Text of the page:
Day Two of My Jesus Project: Are We Done Yet?

Day Two of My Jesus Project: Are We Done Yet? February 3, 2015
My new and Growing Jesus Shrine. Got something to add? Let me know.
My new and growing Jesus Shrine. Got something to add? Let me know.

First, the good news: After four months of preparation, I have officially started my year-long quest to more seriously understand what it means to follow Jesus, AKA “My Jesus Project.”

And now the bad news: After today, I still have 363 days left of this. Turns out, Jesus stuff is hard.

It’s not even that I’ve done anything that’s hard, in particular. I mean, the 30-day fast from solid food isn’t until next month, and I still have time to figure out how I’m ever going to feed 5,000. I haven’t even been crucified or put in jail or anything. So far, my main tasks have been to set up my prayer shrine for my daily meditations (see left), to study one of the gospels daily and to be particularly mindful of my own body and of the humanity of others I come into contact with.

But just that is hard work.

Yesterday was day one, beginning my first month in which I’m exploring “Jesus the Radical,” with Christian Anarchist Mark Van Steenwyk as my mentor. He’s started off easy on me, recommending the mindfulness exercise, and to take more public transportation. Hey, one out of two ain’t bad; I’ve got 26 days left in the month to work on the public transport thing. But though I got my prayers and gospel study (starting with Mark for month one) done, and I was successful in getting my kids to school without yelling at them even once…or at least no more than twice. But in addition to taking my car everywhere so far, I’m behind in my pledge to walk 1,000 miles in a year. Although that only works out to about 3 miles a day, I’m already just under four miles for two days.

Oh, and Mark has warned me that he has some much more challenging things in mind for me this month, and that he was just breaking me in, getting me used to the shallow end before tossing me in for the sharks, complete with chum underwear.

But already, I’ve noticed some differences. Or at least some other people are. I doubled down on being present and contemplative during worship yesterday, which is apparently something people are used to seeing me do. My son kept asking mommy what was wrong with daddy, and I actually got a text message from someone at church to make sure I wasn’t sick.

Do I seriously look that pained and awkward, praying in public? On second thought, don’t answer that. I already know.

So why put myself through this in the first place?

Here’s my thinking: we Christians claim to be followers of Jesus all the time, but do we ever seriously think about what that means about…well…everything in our lives? From what we eat, drive, watch and wear to how we engage everyone we meet (even that dumb-ass over there), Jesus is supposed to inform it all. But if that were true, I’d expect the most common adjectives offered to describe Christians would be “judgmental” and “hypocrites” (which they are, based on the research for my second book). Like Gandhi said, “I like your Christ; I do not like your Christians. They are so unlike your Christ.”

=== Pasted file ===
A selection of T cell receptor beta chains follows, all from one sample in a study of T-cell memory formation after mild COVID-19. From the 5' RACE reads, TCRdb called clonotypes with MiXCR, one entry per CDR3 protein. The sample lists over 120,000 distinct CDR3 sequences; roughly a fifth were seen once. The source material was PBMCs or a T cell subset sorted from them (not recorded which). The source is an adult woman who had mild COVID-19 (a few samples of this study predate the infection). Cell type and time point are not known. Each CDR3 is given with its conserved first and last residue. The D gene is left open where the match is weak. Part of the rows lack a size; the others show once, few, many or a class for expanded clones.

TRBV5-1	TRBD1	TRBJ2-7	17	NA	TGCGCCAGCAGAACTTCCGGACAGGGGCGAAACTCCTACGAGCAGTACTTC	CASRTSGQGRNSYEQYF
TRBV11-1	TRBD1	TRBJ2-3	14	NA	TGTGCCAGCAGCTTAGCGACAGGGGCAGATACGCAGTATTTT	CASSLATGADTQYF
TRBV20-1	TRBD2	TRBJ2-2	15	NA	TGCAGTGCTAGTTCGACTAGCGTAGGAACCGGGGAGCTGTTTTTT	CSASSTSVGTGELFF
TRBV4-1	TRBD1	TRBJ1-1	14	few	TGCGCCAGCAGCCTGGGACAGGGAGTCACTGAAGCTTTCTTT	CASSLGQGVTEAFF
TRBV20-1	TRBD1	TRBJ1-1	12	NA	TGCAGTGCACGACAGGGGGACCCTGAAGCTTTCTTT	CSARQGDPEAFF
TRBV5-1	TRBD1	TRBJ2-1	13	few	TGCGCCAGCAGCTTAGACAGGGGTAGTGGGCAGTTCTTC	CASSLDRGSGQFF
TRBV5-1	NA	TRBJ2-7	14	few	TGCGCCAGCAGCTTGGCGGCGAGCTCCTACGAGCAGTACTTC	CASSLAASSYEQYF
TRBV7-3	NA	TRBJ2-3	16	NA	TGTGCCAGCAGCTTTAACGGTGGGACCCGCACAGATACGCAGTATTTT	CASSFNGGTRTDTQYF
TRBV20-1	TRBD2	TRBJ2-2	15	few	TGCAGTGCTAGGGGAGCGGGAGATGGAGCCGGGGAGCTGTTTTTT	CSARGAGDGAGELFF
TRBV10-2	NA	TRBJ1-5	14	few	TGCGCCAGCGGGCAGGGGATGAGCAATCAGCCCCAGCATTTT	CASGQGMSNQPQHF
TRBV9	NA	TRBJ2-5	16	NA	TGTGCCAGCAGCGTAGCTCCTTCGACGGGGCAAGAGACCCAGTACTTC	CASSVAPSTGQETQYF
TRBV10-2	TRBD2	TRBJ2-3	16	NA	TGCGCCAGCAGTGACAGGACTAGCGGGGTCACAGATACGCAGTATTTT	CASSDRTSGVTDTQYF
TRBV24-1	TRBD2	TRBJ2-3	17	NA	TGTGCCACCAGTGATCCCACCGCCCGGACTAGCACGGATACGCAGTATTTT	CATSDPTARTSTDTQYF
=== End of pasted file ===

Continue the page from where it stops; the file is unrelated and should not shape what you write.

He would know far better than most of us what the “Jesus path” looks like in the real world, so I’m going with Gandhi on this one.

I have to think it’s about more than a recent meme I saw, in which moses held up the revised “Two Commandments,” which were: 1. Be cool. 2. Don’t be an asshole. Both reasonable starting points, I guess, but If I can get the sum total of what Jesus was about from the equivalent of a Hard Rock Cafe slogan, he’s not really as profound as I’d like for someone I’m trying to craft my life after. Another friend asked me why I didn’t just set the whole Jesus thing aside, given that so much paid had been wrought in the name of Christianity over the centuries, focusing instead on just being a good person.

Also a good starting point, but again, I feel like – at the core of my being – that there’s bigger, deeper, more urgent call than just to the absence of jerkiness. And even if there isn’t more than that (no, don’t even bring up the “Celestial Fire Insurance” angle, it seems worth it to try and find out. What I can say is that, despite my attempts to disengage from the Jesus narrative, it haunts me, to the point that I feel like I might as well throw myself more deeply into it, at least for a year to see what happens.

If I do it longer than that, I’m pretty sure Amy will divorce me. She’s already not thrilled about the whole thing. She was pouting at dinner this weekend, when I was going over my plans to get started.

“What’s wrong,” I said. “You don’t have to do any of this you don’t want to.”

“Except be married to the guy who’s doing it, and that’s a lot.”

“Good point,” I stuffed my face with my sandwich.